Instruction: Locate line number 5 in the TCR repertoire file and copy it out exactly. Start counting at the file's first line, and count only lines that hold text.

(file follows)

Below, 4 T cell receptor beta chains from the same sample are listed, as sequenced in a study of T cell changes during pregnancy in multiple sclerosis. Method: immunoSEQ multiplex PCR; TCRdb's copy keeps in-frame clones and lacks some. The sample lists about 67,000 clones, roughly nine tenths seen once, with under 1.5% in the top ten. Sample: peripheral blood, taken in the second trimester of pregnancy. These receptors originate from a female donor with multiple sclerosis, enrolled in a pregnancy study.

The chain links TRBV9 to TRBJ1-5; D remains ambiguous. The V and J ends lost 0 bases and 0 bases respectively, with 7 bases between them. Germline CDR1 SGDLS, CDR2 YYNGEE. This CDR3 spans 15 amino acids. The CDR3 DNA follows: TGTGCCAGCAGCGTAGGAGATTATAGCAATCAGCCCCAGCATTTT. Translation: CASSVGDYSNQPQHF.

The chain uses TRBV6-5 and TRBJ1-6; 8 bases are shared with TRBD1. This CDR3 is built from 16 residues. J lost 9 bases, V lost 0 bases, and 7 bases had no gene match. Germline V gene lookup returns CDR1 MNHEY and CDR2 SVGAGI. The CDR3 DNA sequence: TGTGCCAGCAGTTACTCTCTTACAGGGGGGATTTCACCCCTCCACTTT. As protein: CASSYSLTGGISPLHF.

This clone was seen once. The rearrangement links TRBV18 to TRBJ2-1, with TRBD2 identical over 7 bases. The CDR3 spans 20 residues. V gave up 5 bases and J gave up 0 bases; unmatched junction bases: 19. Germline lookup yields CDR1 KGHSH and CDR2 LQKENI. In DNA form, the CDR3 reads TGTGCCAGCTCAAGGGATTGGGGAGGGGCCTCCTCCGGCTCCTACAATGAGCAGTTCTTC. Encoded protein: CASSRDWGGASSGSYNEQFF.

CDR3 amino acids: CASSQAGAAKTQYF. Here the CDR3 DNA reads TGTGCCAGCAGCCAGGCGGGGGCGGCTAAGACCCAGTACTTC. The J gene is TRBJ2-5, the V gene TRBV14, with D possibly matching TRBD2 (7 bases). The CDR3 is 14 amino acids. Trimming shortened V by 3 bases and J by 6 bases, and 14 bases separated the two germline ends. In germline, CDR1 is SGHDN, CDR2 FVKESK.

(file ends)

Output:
CDR3 amino acids: CASSQAGAAKTQYF. Here the CDR3 DNA reads TGTGCCAGCAGCCAGGCGGGGGCGGCTAAGACCCAGTACTTC. The J gene is TRBJ2-5, the V gene TRBV14, with D possibly matching TRBD2 (7 bases). The CDR3 is 14 amino acids. Trimming shortened V by 3 bases and J by 6 bases, and 14 bases separated the two germline ends. In germline, CDR1 is SGHDN, CDR2 FVKESK.